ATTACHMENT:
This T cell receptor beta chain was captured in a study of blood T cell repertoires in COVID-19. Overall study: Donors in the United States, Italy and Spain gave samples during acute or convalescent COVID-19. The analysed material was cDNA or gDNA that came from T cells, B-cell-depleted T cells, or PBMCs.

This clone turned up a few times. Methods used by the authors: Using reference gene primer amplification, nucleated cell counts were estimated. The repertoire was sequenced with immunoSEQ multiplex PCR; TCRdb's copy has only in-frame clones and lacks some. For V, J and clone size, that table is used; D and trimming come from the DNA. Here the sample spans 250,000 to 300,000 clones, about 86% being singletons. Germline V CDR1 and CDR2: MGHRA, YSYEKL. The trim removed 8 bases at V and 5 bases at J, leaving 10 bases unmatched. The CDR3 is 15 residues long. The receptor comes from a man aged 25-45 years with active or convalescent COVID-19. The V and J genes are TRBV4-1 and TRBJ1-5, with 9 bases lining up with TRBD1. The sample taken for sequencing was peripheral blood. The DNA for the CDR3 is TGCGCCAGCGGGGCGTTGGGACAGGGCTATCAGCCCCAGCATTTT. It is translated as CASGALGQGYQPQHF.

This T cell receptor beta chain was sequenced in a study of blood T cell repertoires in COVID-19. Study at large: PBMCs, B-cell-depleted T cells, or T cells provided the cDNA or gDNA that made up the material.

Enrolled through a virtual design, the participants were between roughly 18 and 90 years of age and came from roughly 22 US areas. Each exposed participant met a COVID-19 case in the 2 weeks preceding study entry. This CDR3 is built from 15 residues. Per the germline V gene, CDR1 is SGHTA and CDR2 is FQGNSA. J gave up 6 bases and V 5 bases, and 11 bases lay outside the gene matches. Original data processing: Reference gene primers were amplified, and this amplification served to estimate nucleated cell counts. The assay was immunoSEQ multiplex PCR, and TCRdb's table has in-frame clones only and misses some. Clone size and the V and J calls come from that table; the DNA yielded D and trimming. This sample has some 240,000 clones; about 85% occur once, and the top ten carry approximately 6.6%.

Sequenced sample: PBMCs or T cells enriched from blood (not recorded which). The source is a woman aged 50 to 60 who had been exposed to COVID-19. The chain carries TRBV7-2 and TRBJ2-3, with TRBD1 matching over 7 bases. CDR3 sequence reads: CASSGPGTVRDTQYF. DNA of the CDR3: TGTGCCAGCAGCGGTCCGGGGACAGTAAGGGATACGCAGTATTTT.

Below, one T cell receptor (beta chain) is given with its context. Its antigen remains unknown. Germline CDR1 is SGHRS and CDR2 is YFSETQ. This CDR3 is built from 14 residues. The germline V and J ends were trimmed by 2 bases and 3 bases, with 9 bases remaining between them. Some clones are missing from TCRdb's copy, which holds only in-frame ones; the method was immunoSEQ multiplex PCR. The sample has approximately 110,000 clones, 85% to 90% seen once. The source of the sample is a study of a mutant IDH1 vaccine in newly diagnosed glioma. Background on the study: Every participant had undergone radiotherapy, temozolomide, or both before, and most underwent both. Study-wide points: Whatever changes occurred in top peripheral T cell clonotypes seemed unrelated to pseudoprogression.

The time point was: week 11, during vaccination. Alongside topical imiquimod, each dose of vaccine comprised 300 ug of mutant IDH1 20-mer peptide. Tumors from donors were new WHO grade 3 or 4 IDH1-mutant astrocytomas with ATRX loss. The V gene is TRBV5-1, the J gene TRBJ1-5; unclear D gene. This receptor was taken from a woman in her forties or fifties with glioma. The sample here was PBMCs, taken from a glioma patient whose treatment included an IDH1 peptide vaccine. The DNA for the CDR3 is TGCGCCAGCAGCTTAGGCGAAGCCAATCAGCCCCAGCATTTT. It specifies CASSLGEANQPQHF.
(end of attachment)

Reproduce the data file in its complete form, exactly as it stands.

This T cell receptor beta chain was captured in a study of blood T cell repertoires in COVID-19. Overall study: Donors in the United States, Italy and Spain gave samples during acute or convalescent COVID-19. The analysed material was cDNA or gDNA that came from T cells, B-cell-depleted T cells, or PBMCs.

This clone turned up a few times. Methods used by the authors: Using reference gene primer amplification, nucleated cell counts were estimated. The repertoire was sequenced with immunoSEQ multiplex PCR; TCRdb's copy has only in-frame clones and lacks some. For V, J and clone size, that table is used; D and trimming come from the DNA. Here the sample spans 250,000 to 300,000 clones, about 86% being singletons. Germline V CDR1 and CDR2: MGHRA, YSYEKL. The trim removed 8 bases at V and 5 bases at J, leaving 10 bases unmatched. The CDR3 is 15 residues long. The receptor comes from a man aged 25-45 years with active or convalescent COVID-19. The V and J genes are TRBV4-1 and TRBJ1-5, with 9 bases lining up with TRBD1. The sample taken for sequencing was peripheral blood. The DNA for the CDR3 is TGCGCCAGCGGGGCGTTGGGACAGGGCTATCAGCCCCAGCATTTT. It is translated as CASGALGQGYQPQHF.

This T cell receptor beta chain was sequenced in a study of blood T cell repertoires in COVID-19. Study at large: PBMCs, B-cell-depleted T cells, or T cells provided the cDNA or gDNA that made up the material.

Enrolled through a virtual design, the participants were between roughly 18 and 90 years of age and came from roughly 22 US areas. Each exposed participant met a COVID-19 case in the 2 weeks preceding study entry. This CDR3 is built from 15 residues. Per the germline V gene, CDR1 is SGHTA and CDR2 is FQGNSA. J gave up 6 bases and V 5 bases, and 11 bases lay outside the gene matches. Original data processing: Reference gene primers were amplified, and this amplification served to estimate nucleated cell counts. The assay was immunoSEQ multiplex PCR, and TCRdb's table has in-frame clones only and misses some. Clone size and the V and J calls come from that table; the DNA yielded D and trimming. This sample has some 240,000 clones; about 85% occur once, and the top ten carry approximately 6.6%.

Sequenced sample: PBMCs or T cells enriched from blood (not recorded which). The source is a woman aged 50 to 60 who had been exposed to COVID-19. The chain carries TRBV7-2 and TRBJ2-3, with TRBD1 matching over 7 bases. CDR3 sequence reads: CASSGPGTVRDTQYF. DNA of the CDR3: TGTGCCAGCAGCGGTCCGGGGACAGTAAGGGATACGCAGTATTTT.

Below, one T cell receptor (beta chain) is given with its context. Its antigen remains unknown. Germline CDR1 is SGHRS and CDR2 is YFSETQ. This CDR3 is built from 14 residues. The germline V and J ends were trimmed by 2 bases and 3 bases, with 9 bases remaining between them. Some clones are missing from TCRdb's copy, which holds only in-frame ones; the method was immunoSEQ multiplex PCR. The sample has approximately 110,000 clones, 85% to 90% seen once. The source of the sample is a study of a mutant IDH1 vaccine in newly diagnosed glioma. Background on the study: Every participant had undergone radiotherapy, temozolomide, or both before, and most underwent both. Study-wide points: Whatever changes occurred in top peripheral T cell clonotypes seemed unrelated to pseudoprogression.

The time point was: week 11, during vaccination. Alongside topical imiquimod, each dose of vaccine comprised 300 ug of mutant IDH1 20-mer peptide. Tumors from donors were new WHO grade 3 or 4 IDH1-mutant astrocytomas with ATRX loss. The V gene is TRBV5-1, the J gene TRBJ1-5; unclear D gene. This receptor was taken from a woman in her forties or fifties with glioma. The sample here was PBMCs, taken from a glioma patient whose treatment included an IDH1 peptide vaccine. The DNA for the CDR3 is TGCGCCAGCAGCTTAGGCGAAGCCAATCAGCCCCAGCATTTT. It specifies CASSLGEANQPQHF.